Multiple data sets related to aircraft tracks, mission status, mobility, logistics, personnel, and supply-chain data were integrated into the UDL. Warp Core consolidated, curated, and fused data provided from the UDL with data collected from other on-going DoD-wide initiatives to deliver an authoritative picture of events, both in Afghanistan and the continental United States (CONUS), for decision-makers across the government and Joint Staff to support OAR and OAW, including mission tracking, in-country operations, and CONUS processing.
For example, Warp Core centralized all passenger records, including passenger information from the Custom & Border Protection’s Arrival and Departure Information System (ADIS) system and USAID's Dulles Airport spreadsheets. Warp Core became a single source for answering State Department and Department of Homeland Security’s Requests for Information (RFIs) regarding the status of specific individuals.
Users were able to search records from both ports of entry from a single interface to find passenger family members who had already arrived. Similarly, saved searches were used to screen for specific names to inform interested parties when an individual first arrived.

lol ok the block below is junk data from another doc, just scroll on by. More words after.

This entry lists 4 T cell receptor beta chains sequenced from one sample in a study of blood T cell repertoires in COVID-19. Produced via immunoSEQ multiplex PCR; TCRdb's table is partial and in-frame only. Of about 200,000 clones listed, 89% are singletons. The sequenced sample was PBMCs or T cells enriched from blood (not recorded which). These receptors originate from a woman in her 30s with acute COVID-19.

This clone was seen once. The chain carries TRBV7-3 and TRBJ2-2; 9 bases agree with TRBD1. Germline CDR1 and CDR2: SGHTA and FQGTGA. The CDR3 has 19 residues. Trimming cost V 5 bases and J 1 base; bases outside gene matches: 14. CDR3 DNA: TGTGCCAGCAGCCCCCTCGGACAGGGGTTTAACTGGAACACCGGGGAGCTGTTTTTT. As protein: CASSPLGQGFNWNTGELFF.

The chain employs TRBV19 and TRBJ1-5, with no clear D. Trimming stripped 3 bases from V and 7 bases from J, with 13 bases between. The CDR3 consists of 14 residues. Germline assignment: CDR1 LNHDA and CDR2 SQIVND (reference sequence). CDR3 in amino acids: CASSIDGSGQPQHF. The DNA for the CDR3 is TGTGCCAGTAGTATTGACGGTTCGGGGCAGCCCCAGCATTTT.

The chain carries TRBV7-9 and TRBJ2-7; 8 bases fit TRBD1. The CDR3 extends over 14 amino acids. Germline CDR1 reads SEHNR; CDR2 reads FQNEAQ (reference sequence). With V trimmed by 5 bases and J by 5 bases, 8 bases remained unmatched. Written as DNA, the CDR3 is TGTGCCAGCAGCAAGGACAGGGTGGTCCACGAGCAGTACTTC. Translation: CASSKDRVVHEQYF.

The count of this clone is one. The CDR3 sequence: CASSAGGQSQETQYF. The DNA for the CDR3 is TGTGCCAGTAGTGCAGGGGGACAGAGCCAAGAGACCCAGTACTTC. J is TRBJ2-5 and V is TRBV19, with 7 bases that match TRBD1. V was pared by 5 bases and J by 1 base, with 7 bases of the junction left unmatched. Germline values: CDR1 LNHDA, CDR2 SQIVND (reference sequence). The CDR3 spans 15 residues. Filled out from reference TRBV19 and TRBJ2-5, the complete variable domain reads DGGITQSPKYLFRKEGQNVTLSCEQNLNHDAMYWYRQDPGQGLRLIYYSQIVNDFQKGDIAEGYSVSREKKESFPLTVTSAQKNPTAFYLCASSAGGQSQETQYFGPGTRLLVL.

To display the data consolidated and curated through Warp Core, SSC’s developer team quickly produced the OAW Workspace, a dashboard with modules that use a common operating infrastructure to allow for rapid and secure collaboration across local, state, and federal entities.
The OAW Workspace better equips personnel to deal with the complex situations they face in real time, supporting refugee processing, scenario planning, and logistics management under OAW. It allows passenger grouping based on intake data where passenger records are linked to family units, a step previously done on spreadsheets and whiteboards.
The workspace automated these functions, enabling operations to be streamlined and ensuring individuals were placed onto the same transports as their travel companions and families. In the event where family members were separated, due to additional customs screening or COVID/medical issues, the automated grouping enabled families to be reunited by allowing DoD personnel to quickly identify where an individual's family was currently located.
“In a matter of days, and in some cases hours, using UDL and Warp Core, we were able to ingest, expose and then display key information in a usable manner to enable data driven decisions and more efficient operations,” said Major Daniel Kimmich, Materiel Leader of the Cross-Mission Data Branch.
Warp Core is based on the Palantir Data platform, a configurable enterprise data management and operations software solution that integrates and manages data from various disparate data sources to support application delivery, in-depth analysis, and data-driven decision-making across echelons and communities. SSC recently awarded firm-fixed definitization modification contract to Palantir USG for $48.5 million on August 30, 2021. 
“We’re very proud of our partnership with SSC, and their efforts in this important mission. Having a strong partnership allowed us to adapt quickly with a rapidly changing environment and mission set,” said Doug Philippone, Palantir’s Global Defense Lead.